Canada is distinguished from most other countries by the diversity of its population. Our unique cultural, ethnic and linguistic mosaic is reflected in the wide assortment of holdings at Library and Archives Canada associated with the different ethno-cultural groups.
In the early 1900s, the introduction of reindeer to Canada was seen as a possible way of supplying food and bringing an economic boost to remote northern areas of the country. This animal had been domesticated in many other northern nations and had played an important role in sustaining the population. While reindeer meat, milk and other bi-products such as hides and horns can provide resources vital to life, these animals are also strong—packing or pulling heavy loads great distances. As well, they are naturally adapted to the northern climate and environment.
Several efforts to introduce reindeer to Newfoundland and Baffin Island had early success but the most successful example was the Alaskan experiment. The American government, urged on by missionary groups, purchased 1,200 Siberian reindeer from Russia between 1892 and 1902. Another small herd was bought in Norway and shipped to Alaska, along with a group of Lapp herders and their families, hired to manage the animals and train the local indigenous population to become herders.
Canada’s government began to study the results of the American experiment. A Royal Commission on reindeer and musk-ox was appointed in 1919. The dramatic growth of the Alaskan herd was impressive, several hundred thousand deer, spread across a hundred herds, with several hundred local indigenous owners and herders engaged in the enterprise. Fresh meat was now available for local consumption, and sold to the southern states for profit.
Many groups pressed the Canadian government for action, resulting in plans to purchase an Alaskan herd and move it to a suitable site in the Northwest Territories. Two Interior Department botanists searched for a location with good grazing, recommending a headquarters be established (to become known as Reindeer Station) east of the Mackenzie River delta. A contract was signed with the Loman Bros. Company for purchase and delivery of 3,515 animals at a price of $150 a head. The reindeer drive was expected to take 18 months and cover 1,500 miles but incredibly it took five years and travelled twice the distance. In March 1935, Andy Bahr and his crew delivered 2,370 reindeer. Shortly afterwards, 811 fawns were born, bringing the final total close to the initial target number.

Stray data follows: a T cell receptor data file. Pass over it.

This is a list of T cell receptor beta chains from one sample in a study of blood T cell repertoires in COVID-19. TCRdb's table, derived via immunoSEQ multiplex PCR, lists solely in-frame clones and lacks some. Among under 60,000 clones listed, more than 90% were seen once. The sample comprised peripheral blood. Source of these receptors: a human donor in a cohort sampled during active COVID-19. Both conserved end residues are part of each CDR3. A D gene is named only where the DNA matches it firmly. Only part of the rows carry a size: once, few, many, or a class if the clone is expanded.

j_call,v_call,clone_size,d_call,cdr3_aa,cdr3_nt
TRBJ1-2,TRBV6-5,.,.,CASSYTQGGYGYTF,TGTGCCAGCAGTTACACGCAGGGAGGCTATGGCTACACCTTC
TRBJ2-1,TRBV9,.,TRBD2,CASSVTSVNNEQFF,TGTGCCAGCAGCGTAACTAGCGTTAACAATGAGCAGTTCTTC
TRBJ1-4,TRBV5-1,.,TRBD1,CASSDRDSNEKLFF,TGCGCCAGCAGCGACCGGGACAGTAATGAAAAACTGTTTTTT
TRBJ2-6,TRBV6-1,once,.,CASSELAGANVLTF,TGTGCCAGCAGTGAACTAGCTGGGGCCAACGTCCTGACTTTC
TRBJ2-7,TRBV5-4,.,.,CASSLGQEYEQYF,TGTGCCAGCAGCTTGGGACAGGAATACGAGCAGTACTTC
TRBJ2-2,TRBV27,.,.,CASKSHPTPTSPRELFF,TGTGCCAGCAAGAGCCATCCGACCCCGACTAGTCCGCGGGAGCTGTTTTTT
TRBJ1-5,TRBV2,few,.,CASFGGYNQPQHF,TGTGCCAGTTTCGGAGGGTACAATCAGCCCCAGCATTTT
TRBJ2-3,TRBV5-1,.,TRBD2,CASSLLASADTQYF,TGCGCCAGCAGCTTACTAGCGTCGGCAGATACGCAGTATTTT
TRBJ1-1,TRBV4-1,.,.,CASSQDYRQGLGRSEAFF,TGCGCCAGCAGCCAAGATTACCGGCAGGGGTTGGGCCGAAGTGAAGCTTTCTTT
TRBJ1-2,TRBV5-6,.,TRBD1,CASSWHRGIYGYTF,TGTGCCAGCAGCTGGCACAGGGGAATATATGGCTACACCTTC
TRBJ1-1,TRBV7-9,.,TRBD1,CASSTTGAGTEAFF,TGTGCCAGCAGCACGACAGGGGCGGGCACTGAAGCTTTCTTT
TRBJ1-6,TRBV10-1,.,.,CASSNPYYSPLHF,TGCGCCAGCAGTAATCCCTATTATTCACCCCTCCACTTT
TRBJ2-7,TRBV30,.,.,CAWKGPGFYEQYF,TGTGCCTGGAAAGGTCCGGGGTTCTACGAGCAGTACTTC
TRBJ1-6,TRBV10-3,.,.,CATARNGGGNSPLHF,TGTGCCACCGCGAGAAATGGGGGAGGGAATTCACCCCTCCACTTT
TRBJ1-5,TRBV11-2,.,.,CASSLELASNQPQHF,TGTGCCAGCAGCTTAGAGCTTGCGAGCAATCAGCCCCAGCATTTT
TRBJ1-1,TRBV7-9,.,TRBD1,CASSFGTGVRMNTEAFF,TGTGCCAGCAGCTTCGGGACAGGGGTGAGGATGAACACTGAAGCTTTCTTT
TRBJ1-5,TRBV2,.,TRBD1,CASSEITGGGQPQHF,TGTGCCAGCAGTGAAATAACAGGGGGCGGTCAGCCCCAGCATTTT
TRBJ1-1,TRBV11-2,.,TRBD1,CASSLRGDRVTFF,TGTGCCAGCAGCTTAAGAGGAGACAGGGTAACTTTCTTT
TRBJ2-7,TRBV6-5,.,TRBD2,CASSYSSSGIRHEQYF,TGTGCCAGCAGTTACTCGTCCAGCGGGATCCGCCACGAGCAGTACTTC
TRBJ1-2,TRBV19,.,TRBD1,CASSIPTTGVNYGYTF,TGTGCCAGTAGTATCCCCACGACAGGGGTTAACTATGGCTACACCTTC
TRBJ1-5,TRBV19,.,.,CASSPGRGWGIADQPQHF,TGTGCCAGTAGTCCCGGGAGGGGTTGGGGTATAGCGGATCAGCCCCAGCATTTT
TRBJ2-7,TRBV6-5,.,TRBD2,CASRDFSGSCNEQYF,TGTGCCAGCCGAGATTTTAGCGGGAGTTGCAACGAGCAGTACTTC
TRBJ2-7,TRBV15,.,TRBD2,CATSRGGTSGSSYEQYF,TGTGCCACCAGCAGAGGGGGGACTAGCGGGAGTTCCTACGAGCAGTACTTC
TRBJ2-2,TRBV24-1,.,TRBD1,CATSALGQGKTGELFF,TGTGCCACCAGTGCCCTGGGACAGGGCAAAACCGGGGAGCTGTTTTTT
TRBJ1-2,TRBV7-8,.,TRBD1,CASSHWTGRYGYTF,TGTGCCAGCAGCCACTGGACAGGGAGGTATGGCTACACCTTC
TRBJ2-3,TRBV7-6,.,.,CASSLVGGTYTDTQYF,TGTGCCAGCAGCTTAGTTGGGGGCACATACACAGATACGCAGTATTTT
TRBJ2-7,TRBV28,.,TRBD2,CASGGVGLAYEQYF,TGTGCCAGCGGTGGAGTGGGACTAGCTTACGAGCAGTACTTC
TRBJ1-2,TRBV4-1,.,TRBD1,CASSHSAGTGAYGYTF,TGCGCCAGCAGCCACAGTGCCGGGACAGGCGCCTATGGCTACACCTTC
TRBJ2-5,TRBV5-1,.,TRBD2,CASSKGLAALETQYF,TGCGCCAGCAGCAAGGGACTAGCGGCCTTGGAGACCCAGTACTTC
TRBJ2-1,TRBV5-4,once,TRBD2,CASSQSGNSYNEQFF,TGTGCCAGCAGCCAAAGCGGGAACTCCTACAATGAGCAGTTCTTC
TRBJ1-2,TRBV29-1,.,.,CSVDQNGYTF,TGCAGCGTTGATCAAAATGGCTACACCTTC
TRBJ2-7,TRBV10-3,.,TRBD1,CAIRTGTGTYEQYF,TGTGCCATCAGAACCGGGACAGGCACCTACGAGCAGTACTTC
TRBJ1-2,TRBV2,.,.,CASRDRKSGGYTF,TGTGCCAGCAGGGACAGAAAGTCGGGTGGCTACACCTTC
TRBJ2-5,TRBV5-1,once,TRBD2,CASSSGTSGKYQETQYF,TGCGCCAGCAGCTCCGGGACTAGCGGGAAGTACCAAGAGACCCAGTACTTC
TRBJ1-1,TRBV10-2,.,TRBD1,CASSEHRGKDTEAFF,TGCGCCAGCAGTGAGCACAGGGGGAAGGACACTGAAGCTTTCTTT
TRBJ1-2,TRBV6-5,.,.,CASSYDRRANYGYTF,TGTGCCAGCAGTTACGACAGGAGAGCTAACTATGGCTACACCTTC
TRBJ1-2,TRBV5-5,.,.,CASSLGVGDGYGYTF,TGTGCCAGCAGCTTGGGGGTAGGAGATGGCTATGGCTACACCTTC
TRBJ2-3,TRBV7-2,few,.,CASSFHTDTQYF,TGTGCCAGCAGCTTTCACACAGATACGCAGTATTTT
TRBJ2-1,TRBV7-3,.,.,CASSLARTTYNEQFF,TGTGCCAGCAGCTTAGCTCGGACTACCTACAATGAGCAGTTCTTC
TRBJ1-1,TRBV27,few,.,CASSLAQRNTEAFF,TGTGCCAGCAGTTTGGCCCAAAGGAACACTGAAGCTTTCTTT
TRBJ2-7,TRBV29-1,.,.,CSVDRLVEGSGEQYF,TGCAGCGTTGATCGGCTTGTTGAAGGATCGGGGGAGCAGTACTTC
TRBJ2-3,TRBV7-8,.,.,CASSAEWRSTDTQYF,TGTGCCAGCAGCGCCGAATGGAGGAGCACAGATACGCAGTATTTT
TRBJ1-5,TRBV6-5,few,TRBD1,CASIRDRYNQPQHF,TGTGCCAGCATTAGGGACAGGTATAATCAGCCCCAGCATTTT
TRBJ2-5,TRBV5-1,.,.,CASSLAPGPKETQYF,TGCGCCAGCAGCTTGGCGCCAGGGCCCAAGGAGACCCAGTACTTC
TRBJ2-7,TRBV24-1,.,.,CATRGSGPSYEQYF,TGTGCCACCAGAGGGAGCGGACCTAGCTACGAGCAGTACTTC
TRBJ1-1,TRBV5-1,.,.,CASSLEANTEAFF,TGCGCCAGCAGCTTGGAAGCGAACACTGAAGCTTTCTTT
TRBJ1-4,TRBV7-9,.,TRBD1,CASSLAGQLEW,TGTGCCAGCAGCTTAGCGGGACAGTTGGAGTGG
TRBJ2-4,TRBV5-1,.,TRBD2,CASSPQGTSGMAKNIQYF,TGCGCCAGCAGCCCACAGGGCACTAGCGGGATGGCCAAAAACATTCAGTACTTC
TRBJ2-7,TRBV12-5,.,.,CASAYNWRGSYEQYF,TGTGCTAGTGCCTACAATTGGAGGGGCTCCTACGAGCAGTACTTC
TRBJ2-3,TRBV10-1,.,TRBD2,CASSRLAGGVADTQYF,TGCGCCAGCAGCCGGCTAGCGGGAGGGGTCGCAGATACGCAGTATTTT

The early success was followed by a series of setbacks, culminating in the death of four Inuit owners and a Lapp trainer in a boating accident in 1944. It became more difficult to interest traditional Inuit hunters to abandon their customary lifestyle for the often lonely and monotonous life of a herder. Months of effort could be overturned in a moment as storms or predators could cause a stampede resulting in the loss of many animals.
As with the other Canadian experiments, the Reindeer Project did not achieve the success of Alaska’s venture. The herds under Inuit control were passed back to government control and the Canadian Wildlife Service administered the operation until 1974, at which time it was sold to a private owner, Canadian Reindeer Ltd., and remains a private operation today. Although the ambitions of early advocates have not been achieved, the efforts form an interesting piece of Canada’s northern history.
There are hundreds of documents and photographs held in the Library and Archives Canada collections which reveal much more detail about the reindeer experiment in Canada. You can have a look at some of them by searching the following sources: